The ride from Ravenscar to Scarborough drops down along tree lined track bed, quite pleasant after the climb up to the Ravenscar summit. The sea views are left at Ravenscar, however, these are replaced with nice birds, fields with farm animals and a very stimulating downhill rides. The track bed is in better condition this side as it is protected from the elements.
As it was quite early in the day we did not come across many ramblers, dog walkers, families, etc, so we could enjoy the speed that we could maintain on the decent from Ravenscar.
The track bed crosses the main Scarborough to Whitby road just outside Scarborough. There is a Toucan crossing in place so there is no danger to either party when crossing (car or biker). There are also several cafes where you can get a meal, drink, ice cream, etc or, should you wish plants at the garden centre.
The railway line crosses over a small river at this point, the bridge is poorly designed for a tandem, narrow and at a 45 degree angle each side, however, don’t let it put you off as it is passable.
You are now approximately 4 miles now from the end of the track bed where the line runs out in a small housing estate, its not hard to find the track bed again (if you hire a bike, as we did, you get a map), which at this point, becomes a tarmac cycle path.
If you follow this route you finally arrive at the largest supermarket in Scarborough, we stopped for banana, drink and toilet. Kate approved these toilets, so I went as well, they are very nice and clean.
On your return you can either ride through Scarborough and join the railway on the Scarborough to Whitby road, or, as we did, follow the route in reverse.
The only advice we could give is that the ride from Scarborough to Ravenscar is long and can be hard, we had the wind against us going back, by the time we got to Ravenscar we were tired, it is up nearly all the way.
On arrival at the bike hire location, although soaked, it does rain very hard in that region, we were having so much fun (we are a little mad) we made the final part of the journey to Whitby.
It’s at this point you need to decide if you want to visit Whitby or just finish the ride on the railway line:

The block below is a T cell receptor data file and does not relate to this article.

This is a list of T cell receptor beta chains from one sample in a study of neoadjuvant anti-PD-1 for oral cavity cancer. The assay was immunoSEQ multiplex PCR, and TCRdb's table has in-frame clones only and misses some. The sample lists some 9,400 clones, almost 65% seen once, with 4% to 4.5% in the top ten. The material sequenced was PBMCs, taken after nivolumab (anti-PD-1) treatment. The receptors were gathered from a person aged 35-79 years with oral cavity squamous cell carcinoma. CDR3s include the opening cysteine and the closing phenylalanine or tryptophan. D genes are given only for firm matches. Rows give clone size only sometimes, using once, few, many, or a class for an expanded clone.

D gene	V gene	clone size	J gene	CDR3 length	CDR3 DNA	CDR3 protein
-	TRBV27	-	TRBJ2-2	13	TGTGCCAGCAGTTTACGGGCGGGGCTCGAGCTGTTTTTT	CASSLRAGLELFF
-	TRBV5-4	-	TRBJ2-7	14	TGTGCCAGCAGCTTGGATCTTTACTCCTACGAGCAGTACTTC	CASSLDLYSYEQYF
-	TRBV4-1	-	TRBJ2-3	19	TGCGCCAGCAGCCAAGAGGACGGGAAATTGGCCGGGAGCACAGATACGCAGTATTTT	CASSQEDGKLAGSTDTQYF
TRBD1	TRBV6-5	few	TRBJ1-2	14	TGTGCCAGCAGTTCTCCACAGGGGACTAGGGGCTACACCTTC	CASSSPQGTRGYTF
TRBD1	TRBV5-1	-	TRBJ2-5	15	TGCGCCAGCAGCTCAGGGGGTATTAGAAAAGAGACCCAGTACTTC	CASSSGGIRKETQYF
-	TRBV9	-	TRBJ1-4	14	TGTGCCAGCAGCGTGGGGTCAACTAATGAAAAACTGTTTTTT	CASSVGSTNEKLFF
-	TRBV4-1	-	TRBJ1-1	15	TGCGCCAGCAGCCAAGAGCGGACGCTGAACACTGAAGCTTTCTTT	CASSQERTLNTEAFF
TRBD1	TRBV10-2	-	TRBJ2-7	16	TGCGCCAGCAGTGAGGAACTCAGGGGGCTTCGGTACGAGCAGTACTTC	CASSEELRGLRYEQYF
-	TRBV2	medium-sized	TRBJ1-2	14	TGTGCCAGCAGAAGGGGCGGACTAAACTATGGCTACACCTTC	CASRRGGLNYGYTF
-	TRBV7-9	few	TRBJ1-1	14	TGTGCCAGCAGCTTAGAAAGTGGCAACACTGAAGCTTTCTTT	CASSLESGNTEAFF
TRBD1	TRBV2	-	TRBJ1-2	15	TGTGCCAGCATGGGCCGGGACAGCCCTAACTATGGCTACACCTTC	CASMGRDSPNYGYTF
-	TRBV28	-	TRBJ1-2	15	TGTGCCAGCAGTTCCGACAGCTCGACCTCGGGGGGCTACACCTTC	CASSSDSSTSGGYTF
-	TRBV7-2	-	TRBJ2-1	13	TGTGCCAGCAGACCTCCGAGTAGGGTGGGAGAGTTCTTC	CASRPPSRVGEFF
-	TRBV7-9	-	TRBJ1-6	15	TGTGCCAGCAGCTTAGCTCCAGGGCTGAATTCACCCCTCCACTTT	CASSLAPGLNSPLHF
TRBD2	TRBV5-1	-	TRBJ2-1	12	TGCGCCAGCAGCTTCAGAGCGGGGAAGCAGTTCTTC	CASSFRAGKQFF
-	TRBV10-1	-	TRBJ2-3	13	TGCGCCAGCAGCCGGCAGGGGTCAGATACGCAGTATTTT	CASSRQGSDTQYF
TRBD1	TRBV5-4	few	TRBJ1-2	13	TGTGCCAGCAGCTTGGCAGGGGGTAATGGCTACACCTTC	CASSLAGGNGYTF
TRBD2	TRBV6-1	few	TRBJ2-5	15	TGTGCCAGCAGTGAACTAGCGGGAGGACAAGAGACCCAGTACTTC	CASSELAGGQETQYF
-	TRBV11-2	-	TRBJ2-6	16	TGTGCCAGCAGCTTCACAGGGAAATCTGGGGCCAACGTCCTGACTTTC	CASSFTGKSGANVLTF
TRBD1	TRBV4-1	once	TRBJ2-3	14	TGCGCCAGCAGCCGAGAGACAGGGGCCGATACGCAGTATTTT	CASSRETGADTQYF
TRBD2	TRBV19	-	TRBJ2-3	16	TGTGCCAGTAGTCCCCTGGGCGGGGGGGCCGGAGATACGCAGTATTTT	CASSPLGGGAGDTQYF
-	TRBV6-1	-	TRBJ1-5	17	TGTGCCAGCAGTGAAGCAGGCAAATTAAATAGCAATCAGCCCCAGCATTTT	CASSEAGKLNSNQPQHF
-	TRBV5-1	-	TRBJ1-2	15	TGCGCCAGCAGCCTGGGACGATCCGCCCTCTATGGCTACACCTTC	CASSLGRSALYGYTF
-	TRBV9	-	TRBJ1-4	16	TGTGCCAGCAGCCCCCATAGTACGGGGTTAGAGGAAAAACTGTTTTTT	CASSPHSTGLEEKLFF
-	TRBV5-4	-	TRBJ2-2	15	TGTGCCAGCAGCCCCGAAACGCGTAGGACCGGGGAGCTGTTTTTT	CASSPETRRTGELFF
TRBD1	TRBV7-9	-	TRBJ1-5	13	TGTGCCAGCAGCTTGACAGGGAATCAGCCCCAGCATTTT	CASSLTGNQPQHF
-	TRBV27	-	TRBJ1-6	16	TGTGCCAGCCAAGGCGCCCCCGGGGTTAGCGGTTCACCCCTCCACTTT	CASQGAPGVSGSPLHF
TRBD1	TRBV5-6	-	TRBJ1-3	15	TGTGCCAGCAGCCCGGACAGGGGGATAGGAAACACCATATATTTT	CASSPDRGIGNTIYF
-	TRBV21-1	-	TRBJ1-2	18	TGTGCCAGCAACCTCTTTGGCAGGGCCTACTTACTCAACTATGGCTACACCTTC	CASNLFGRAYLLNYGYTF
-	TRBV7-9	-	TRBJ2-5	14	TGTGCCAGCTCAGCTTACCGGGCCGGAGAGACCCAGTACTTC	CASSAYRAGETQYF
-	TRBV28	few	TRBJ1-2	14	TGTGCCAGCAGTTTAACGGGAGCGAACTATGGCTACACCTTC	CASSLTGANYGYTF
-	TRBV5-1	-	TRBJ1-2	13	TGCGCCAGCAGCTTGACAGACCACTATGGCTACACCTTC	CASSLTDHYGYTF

To Visit Whitby: when you cross the main Whitby to Scarborough road at High Hawsker, which is only just outside Whitby, turn right and stay on the main road
We stayed on the railway track, which is downhill ride passing open fields, one dangerous bridge, you have to cross the old metal bridge structure, which is not open, just slippery, or it was when we crossed it.
The end of the line is stunning and well worth staying on the railway line for, it’s the old railway viaduct spanning the river valley, it has lover views both towards Whitby and up the valley. The current railway to Whitby passes under the viaduct at this point.
This is the end of the official route, however, we went on to see where the railway went, sadly, Whitby is not, or was not in 2005, accessible as the gate off the railway line is not large enough to get a tandem through.
At this point we were very wet, with Kate pebble dashed by the ash track bed. She was covered, fortunately the people in the hire shop let us change on site, we took a change of clothes in anticipation of the rain, which is a tip we would recommend to anyone. We sneaked the clothes into the hotel and washed them in the shower, drying them on the radiator.
We would recommend the route to anyone, it is fun, has stunning views and is not particularly hard, as long as you remember that you will have a good return climb one way or the other on your return.
Good luck and have fun
Kate and Andy.